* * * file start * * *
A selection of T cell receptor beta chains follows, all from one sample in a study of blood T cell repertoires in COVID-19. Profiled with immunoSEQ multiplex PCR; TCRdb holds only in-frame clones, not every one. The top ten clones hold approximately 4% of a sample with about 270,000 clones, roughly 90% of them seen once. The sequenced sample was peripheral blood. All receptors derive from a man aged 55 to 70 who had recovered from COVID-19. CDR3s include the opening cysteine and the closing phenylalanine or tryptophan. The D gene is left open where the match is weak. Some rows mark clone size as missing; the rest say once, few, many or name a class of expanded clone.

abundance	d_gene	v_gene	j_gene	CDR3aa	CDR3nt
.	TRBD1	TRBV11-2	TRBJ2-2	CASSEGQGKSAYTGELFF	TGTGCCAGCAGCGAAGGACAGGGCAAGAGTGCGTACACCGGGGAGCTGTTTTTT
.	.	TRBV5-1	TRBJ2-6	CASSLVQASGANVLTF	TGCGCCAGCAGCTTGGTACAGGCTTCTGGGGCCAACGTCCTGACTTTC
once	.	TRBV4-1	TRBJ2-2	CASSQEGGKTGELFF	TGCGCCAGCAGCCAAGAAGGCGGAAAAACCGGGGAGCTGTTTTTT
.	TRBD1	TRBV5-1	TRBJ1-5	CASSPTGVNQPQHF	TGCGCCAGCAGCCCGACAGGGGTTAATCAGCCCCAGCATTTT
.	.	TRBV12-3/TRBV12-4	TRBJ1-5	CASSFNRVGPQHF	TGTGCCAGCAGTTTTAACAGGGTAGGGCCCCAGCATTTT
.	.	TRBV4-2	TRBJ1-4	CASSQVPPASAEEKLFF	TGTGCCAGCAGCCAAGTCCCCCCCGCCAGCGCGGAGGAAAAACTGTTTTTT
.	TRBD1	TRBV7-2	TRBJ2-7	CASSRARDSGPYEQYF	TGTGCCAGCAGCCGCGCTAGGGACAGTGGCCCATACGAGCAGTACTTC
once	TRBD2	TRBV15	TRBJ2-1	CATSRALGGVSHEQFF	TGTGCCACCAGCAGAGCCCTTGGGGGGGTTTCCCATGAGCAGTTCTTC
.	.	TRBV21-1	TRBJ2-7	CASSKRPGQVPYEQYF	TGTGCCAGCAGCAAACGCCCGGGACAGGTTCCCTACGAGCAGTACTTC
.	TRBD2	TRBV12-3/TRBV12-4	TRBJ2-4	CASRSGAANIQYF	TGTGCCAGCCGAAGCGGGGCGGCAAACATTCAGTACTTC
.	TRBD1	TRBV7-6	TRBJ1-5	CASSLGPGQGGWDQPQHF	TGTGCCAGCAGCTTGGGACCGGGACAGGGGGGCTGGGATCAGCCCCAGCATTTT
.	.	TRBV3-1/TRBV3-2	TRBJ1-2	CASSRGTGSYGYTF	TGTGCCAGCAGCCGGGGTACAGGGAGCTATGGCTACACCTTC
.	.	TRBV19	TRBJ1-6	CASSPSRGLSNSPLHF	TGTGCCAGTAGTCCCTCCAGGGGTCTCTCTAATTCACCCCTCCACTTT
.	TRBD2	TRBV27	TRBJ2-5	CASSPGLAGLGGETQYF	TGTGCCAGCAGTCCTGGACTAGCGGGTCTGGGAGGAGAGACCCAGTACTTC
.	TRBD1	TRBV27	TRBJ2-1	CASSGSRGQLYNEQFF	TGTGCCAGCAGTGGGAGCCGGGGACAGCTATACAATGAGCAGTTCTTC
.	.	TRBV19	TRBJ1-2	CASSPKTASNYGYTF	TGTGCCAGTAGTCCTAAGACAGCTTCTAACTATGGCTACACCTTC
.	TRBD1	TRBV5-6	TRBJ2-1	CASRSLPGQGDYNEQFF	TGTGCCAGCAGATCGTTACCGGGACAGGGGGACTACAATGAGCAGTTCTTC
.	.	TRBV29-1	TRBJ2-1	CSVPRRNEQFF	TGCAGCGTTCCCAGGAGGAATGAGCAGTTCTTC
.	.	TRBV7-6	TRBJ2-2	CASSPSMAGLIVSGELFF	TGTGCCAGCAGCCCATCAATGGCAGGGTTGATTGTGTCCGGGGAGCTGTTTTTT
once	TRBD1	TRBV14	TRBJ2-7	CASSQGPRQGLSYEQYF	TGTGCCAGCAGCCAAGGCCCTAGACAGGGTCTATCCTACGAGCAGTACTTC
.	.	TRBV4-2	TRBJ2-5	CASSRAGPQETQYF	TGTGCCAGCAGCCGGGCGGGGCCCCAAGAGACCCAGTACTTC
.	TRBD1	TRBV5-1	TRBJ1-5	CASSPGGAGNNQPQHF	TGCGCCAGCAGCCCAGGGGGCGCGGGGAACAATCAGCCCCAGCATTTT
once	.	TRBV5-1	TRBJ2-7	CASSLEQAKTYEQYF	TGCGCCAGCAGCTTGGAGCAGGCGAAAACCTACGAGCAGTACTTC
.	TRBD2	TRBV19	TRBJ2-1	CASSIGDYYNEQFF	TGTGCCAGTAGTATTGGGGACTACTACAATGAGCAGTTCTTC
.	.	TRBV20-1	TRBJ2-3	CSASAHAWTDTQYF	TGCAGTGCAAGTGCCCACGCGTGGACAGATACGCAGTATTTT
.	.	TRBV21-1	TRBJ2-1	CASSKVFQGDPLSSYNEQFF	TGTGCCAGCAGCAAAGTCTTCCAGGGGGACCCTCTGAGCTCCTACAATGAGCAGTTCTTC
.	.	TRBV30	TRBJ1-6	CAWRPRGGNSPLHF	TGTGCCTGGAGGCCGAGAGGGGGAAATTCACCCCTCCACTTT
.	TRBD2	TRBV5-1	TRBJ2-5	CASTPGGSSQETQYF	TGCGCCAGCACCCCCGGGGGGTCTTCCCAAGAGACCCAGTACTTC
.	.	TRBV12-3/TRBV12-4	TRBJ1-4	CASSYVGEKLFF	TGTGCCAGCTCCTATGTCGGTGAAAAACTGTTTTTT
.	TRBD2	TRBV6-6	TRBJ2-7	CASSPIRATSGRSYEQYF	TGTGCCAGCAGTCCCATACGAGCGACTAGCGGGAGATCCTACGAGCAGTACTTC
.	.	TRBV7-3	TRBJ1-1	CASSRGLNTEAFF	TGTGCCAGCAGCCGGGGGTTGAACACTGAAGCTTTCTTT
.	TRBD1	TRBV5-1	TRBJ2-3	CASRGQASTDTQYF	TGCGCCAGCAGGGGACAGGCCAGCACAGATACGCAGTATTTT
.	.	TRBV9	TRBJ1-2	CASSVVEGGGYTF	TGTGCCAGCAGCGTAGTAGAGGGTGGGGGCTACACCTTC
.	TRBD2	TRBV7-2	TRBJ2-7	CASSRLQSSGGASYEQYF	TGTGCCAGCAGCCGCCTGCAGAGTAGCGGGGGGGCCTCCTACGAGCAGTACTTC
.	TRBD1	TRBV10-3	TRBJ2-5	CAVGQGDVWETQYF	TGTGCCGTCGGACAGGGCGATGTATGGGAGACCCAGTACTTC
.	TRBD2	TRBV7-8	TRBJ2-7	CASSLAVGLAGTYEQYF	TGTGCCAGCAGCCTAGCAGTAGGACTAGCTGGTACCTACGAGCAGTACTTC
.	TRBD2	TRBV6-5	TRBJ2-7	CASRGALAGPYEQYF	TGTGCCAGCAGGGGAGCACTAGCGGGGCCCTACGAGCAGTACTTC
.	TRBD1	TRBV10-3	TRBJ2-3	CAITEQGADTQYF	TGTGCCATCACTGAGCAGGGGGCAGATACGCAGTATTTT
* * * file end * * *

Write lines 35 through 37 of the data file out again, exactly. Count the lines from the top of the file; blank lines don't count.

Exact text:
.	.	TRBV9	TRBJ1-2	CASSVVEGGGYTF	TGTGCCAGCAGCGTAGTAGAGGGTGGGGGCTACACCTTC
.	TRBD2	TRBV7-2	TRBJ2-7	CASSRLQSSGGASYEQYF	TGTGCCAGCAGCCGCCTGCAGAGTAGCGGGGGGGCCTCCTACGAGCAGTACTTC
.	TRBD1	TRBV10-3	TRBJ2-5	CAVGQGDVWETQYF	TGTGCCGTCGGACAGGGCGATGTATGGGAGACCCAGTACTTC